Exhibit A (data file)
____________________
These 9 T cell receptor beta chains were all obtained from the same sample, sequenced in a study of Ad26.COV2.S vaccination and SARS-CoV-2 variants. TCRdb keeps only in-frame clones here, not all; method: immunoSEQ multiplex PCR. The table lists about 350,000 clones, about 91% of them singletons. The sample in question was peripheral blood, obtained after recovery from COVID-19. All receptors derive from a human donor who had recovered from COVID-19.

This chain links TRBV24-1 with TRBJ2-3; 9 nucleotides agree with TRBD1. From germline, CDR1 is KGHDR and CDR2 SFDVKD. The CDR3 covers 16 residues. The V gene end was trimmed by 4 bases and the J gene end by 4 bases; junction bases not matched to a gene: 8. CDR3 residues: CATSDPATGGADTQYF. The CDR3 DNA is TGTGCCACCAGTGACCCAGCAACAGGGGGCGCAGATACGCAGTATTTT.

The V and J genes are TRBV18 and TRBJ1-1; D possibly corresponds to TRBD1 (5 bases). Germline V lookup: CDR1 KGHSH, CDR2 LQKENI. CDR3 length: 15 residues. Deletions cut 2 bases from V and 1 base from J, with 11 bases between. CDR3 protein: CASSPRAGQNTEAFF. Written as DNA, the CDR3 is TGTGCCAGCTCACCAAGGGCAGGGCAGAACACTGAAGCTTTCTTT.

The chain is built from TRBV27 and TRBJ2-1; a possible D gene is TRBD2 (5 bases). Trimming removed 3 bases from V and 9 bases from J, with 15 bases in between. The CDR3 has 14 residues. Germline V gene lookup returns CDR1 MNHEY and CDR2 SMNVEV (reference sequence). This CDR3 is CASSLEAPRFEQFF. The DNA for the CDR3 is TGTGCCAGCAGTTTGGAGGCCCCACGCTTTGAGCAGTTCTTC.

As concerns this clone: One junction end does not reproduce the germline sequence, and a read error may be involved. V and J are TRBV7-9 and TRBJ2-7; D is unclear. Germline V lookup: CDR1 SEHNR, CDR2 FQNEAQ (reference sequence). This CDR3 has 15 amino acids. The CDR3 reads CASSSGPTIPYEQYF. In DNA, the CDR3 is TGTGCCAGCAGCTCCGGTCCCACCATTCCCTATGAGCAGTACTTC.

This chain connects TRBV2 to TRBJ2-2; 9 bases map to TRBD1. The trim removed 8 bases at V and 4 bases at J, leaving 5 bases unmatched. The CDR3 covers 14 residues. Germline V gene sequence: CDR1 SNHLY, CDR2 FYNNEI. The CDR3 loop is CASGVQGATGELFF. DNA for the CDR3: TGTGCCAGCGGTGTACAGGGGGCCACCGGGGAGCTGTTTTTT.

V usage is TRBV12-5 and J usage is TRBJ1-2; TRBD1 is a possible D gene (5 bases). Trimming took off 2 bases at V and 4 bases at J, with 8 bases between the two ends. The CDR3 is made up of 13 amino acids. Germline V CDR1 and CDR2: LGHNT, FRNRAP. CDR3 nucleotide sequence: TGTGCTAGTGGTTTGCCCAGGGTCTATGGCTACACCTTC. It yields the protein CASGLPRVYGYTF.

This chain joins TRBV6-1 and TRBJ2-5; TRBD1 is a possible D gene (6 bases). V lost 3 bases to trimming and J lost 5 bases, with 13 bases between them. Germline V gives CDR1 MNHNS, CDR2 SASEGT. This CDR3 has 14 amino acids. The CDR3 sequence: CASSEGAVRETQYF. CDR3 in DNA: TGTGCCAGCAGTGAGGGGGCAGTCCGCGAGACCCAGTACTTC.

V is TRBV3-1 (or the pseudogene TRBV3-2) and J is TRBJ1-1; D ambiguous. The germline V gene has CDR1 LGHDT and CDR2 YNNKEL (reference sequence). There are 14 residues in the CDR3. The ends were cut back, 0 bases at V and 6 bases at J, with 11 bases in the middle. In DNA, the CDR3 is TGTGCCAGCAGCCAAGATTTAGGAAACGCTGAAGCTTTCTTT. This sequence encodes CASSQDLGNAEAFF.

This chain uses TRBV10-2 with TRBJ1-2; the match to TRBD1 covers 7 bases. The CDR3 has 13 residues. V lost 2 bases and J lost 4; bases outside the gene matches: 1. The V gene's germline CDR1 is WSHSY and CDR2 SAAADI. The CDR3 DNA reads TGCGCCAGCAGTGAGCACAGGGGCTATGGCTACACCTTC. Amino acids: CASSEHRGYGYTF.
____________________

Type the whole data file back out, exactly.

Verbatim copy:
These 9 T cell receptor beta chains were all obtained from the same sample, sequenced in a study of Ad26.COV2.S vaccination and SARS-CoV-2 variants. TCRdb keeps only in-frame clones here, not all; method: immunoSEQ multiplex PCR. The table lists about 350,000 clones, about 91% of them singletons. The sample in question was peripheral blood, obtained after recovery from COVID-19. All receptors derive from a human donor who had recovered from COVID-19.

This chain links TRBV24-1 with TRBJ2-3; 9 nucleotides agree with TRBD1. From germline, CDR1 is KGHDR and CDR2 SFDVKD. The CDR3 covers 16 residues. The V gene end was trimmed by 4 bases and the J gene end by 4 bases; junction bases not matched to a gene: 8. CDR3 residues: CATSDPATGGADTQYF. The CDR3 DNA is TGTGCCACCAGTGACCCAGCAACAGGGGGCGCAGATACGCAGTATTTT.

The V and J genes are TRBV18 and TRBJ1-1; D possibly corresponds to TRBD1 (5 bases). Germline V lookup: CDR1 KGHSH, CDR2 LQKENI. CDR3 length: 15 residues. Deletions cut 2 bases from V and 1 base from J, with 11 bases between. CDR3 protein: CASSPRAGQNTEAFF. Written as DNA, the CDR3 is TGTGCCAGCTCACCAAGGGCAGGGCAGAACACTGAAGCTTTCTTT.

The chain is built from TRBV27 and TRBJ2-1; a possible D gene is TRBD2 (5 bases). Trimming removed 3 bases from V and 9 bases from J, with 15 bases in between. The CDR3 has 14 residues. Germline V gene lookup returns CDR1 MNHEY and CDR2 SMNVEV (reference sequence). This CDR3 is CASSLEAPRFEQFF. The DNA for the CDR3 is TGTGCCAGCAGTTTGGAGGCCCCACGCTTTGAGCAGTTCTTC.

As concerns this clone: One junction end does not reproduce the germline sequence, and a read error may be involved. V and J are TRBV7-9 and TRBJ2-7; D is unclear. Germline V lookup: CDR1 SEHNR, CDR2 FQNEAQ (reference sequence). This CDR3 has 15 amino acids. The CDR3 reads CASSSGPTIPYEQYF. In DNA, the CDR3 is TGTGCCAGCAGCTCCGGTCCCACCATTCCCTATGAGCAGTACTTC.

This chain connects TRBV2 to TRBJ2-2; 9 bases map to TRBD1. The trim removed 8 bases at V and 4 bases at J, leaving 5 bases unmatched. The CDR3 covers 14 residues. Germline V gene sequence: CDR1 SNHLY, CDR2 FYNNEI. The CDR3 loop is CASGVQGATGELFF. DNA for the CDR3: TGTGCCAGCGGTGTACAGGGGGCCACCGGGGAGCTGTTTTTT.

V usage is TRBV12-5 and J usage is TRBJ1-2; TRBD1 is a possible D gene (5 bases). Trimming took off 2 bases at V and 4 bases at J, with 8 bases between the two ends. The CDR3 is made up of 13 amino acids. Germline V CDR1 and CDR2: LGHNT, FRNRAP. CDR3 nucleotide sequence: TGTGCTAGTGGTTTGCCCAGGGTCTATGGCTACACCTTC. It yields the protein CASGLPRVYGYTF.

This chain joins TRBV6-1 and TRBJ2-5; TRBD1 is a possible D gene (6 bases). V lost 3 bases to trimming and J lost 5 bases, with 13 bases between them. Germline V gives CDR1 MNHNS, CDR2 SASEGT. This CDR3 has 14 amino acids. The CDR3 sequence: CASSEGAVRETQYF. CDR3 in DNA: TGTGCCAGCAGTGAGGGGGCAGTCCGCGAGACCCAGTACTTC.

V is TRBV3-1 (or the pseudogene TRBV3-2) and J is TRBJ1-1; D ambiguous. The germline V gene has CDR1 LGHDT and CDR2 YNNKEL (reference sequence). There are 14 residues in the CDR3. The ends were cut back, 0 bases at V and 6 bases at J, with 11 bases in the middle. In DNA, the CDR3 is TGTGCCAGCAGCCAAGATTTAGGAAACGCTGAAGCTTTCTTT. This sequence encodes CASSQDLGNAEAFF.

This chain uses TRBV10-2 with TRBJ1-2; the match to TRBD1 covers 7 bases. The CDR3 has 13 residues. V lost 2 bases and J lost 4; bases outside the gene matches: 1. The V gene's germline CDR1 is WSHSY and CDR2 SAAADI. The CDR3 DNA reads TGCGCCAGCAGTGAGCACAGGGGCTATGGCTACACCTTC. Amino acids: CASSEHRGYGYTF.